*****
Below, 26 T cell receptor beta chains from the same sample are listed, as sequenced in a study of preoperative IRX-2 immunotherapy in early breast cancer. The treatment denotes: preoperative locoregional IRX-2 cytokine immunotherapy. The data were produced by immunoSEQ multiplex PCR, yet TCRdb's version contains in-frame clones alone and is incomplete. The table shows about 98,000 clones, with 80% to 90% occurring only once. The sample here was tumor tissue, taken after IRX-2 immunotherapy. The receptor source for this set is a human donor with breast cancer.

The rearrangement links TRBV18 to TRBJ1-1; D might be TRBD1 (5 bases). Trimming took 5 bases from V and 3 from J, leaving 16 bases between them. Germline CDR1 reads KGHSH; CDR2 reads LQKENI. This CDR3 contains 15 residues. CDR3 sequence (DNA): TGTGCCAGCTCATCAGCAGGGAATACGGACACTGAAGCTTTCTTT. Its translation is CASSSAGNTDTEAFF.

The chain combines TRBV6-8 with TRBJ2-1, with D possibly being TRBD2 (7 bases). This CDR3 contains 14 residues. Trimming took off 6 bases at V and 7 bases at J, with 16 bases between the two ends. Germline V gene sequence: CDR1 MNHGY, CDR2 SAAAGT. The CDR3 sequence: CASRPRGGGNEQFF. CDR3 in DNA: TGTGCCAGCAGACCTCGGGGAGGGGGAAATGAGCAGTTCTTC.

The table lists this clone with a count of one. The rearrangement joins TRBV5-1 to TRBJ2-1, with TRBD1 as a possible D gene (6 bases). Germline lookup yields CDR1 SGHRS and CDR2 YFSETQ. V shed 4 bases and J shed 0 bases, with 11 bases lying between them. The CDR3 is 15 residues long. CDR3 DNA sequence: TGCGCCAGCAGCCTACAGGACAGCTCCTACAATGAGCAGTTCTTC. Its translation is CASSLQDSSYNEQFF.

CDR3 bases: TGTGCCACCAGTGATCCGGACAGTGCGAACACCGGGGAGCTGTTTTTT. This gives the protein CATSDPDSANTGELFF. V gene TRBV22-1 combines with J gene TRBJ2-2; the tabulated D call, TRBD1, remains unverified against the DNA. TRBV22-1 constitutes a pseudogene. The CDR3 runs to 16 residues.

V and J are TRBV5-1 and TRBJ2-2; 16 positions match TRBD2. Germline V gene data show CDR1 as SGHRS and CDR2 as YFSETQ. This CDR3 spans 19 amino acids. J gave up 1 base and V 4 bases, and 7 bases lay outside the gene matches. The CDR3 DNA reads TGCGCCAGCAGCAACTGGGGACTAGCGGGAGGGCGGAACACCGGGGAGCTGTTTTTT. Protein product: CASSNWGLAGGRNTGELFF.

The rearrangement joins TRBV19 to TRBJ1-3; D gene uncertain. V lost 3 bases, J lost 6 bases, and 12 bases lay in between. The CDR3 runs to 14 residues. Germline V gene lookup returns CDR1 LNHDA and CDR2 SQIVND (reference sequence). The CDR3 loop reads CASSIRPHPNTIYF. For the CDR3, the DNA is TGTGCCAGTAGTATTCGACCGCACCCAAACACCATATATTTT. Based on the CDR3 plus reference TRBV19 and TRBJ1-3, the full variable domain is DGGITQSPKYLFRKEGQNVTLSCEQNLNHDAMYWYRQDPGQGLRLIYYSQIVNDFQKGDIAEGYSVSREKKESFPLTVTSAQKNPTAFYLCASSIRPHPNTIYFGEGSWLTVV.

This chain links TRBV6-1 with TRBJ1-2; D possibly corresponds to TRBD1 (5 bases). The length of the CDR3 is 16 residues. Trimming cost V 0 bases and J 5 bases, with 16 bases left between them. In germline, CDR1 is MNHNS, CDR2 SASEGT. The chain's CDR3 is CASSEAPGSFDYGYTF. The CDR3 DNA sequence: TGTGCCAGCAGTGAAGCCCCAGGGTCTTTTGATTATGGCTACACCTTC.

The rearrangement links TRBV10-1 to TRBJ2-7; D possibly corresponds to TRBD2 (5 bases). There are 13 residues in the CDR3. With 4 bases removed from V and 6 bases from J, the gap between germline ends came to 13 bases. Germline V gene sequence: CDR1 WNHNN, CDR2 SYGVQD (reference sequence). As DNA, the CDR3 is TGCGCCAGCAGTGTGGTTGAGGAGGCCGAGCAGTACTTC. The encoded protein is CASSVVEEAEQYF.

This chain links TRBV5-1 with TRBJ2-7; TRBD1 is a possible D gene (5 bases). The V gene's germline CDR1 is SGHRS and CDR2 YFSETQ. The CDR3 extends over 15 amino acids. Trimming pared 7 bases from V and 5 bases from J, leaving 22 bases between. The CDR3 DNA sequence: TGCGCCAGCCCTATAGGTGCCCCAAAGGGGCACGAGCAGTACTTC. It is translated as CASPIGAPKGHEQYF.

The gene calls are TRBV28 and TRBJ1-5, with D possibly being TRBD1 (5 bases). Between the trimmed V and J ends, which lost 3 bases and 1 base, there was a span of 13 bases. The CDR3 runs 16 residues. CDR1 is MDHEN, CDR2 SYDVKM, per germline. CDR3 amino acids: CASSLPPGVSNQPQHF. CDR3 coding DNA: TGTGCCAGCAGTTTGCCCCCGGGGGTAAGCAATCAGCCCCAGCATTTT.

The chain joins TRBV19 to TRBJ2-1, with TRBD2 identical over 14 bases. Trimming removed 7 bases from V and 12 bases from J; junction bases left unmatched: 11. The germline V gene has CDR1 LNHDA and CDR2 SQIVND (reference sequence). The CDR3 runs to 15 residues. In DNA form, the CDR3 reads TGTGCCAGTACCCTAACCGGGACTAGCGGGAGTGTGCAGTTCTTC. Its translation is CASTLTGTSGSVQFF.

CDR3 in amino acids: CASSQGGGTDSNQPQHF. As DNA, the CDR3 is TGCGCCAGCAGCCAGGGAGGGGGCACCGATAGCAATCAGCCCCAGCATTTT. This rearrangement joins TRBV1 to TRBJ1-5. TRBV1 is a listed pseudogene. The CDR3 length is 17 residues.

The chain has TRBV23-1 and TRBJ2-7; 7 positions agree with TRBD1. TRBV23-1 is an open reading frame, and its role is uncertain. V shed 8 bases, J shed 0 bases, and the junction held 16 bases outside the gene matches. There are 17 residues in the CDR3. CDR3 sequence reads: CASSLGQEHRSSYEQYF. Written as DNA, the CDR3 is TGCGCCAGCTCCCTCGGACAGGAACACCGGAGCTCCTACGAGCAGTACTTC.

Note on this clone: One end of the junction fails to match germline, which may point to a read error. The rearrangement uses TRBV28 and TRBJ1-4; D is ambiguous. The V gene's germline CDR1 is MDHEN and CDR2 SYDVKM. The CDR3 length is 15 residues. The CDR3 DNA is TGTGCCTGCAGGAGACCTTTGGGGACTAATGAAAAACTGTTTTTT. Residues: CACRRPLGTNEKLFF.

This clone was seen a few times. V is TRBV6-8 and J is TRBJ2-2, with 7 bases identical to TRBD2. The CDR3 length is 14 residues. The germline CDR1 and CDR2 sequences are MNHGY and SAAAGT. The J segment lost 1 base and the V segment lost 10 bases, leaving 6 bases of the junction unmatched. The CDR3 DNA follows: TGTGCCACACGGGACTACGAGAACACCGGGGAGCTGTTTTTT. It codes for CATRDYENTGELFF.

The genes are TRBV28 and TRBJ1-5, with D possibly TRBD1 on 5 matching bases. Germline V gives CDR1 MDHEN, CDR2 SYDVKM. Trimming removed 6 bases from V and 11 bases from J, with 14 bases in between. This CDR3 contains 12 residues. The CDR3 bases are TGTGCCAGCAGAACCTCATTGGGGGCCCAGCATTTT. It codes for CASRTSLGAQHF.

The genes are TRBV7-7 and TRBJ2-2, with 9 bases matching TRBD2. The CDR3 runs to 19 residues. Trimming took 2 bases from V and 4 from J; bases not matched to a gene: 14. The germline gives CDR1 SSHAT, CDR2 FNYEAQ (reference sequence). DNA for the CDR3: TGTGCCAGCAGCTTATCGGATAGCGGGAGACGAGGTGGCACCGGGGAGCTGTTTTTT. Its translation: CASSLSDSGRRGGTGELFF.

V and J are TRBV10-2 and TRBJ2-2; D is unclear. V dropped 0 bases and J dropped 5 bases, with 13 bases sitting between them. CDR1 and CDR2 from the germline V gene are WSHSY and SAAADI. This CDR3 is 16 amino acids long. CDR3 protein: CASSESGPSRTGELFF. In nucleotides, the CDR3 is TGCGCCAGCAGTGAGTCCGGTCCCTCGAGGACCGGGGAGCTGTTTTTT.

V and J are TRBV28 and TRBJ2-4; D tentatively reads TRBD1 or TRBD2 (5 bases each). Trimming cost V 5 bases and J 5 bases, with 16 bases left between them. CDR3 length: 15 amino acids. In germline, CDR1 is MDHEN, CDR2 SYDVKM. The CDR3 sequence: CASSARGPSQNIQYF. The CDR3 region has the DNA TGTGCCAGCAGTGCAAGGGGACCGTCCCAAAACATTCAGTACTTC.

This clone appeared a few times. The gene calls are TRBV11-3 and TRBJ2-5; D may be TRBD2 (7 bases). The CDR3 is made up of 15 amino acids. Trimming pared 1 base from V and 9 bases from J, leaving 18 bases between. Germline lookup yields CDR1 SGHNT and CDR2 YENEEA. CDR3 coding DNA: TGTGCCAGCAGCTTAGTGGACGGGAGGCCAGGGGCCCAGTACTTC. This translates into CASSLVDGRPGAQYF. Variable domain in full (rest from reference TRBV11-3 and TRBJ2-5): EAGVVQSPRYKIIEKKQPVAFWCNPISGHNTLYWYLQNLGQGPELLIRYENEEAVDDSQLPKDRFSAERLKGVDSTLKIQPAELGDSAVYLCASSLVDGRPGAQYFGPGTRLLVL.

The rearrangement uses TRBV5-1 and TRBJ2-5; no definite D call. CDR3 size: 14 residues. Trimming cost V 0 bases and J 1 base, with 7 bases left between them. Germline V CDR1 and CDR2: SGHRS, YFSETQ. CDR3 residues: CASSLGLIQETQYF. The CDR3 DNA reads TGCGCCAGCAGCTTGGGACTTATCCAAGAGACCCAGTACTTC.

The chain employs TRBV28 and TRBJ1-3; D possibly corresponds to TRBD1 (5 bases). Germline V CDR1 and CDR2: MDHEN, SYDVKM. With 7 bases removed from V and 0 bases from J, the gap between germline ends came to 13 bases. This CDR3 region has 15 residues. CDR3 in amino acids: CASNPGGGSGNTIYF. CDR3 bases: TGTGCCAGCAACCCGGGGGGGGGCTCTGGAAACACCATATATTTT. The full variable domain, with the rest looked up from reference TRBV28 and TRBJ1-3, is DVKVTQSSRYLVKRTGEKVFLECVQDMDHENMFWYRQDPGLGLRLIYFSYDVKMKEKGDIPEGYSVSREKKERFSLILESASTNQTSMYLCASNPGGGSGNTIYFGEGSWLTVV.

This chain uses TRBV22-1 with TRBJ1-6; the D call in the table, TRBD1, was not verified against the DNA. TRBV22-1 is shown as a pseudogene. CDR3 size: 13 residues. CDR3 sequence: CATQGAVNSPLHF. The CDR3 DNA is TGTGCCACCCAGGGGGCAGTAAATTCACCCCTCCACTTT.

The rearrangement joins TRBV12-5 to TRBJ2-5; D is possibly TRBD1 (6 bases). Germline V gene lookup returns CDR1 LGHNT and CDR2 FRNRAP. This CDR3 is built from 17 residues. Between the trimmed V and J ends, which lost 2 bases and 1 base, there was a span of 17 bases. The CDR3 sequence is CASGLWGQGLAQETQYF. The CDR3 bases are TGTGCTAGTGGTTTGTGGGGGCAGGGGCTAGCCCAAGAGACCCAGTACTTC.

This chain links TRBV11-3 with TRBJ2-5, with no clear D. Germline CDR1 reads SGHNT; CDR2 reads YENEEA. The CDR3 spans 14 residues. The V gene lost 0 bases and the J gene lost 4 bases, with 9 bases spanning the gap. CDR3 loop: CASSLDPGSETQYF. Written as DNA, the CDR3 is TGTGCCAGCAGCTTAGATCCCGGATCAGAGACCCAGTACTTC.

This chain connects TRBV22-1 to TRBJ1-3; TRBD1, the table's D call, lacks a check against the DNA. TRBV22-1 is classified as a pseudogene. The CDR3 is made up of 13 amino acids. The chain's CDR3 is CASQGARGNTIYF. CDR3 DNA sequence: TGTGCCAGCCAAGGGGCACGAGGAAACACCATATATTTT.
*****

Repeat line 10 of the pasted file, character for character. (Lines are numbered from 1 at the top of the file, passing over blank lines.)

This chain links TRBV5-1 with TRBJ2-7; TRBD1 is a possible D gene (5 bases). The V gene's germline CDR1 is SGHRS and CDR2 YFSETQ. The CDR3 extends over 15 amino acids. Trimming pared 7 bases from V and 5 bases from J, leaving 22 bases between. The CDR3 DNA sequence: TGCGCCAGCCCTATAGGTGCCCCAAAGGGGCACGAGCAGTACTTC. It is translated as CASPIGAPKGHEQYF.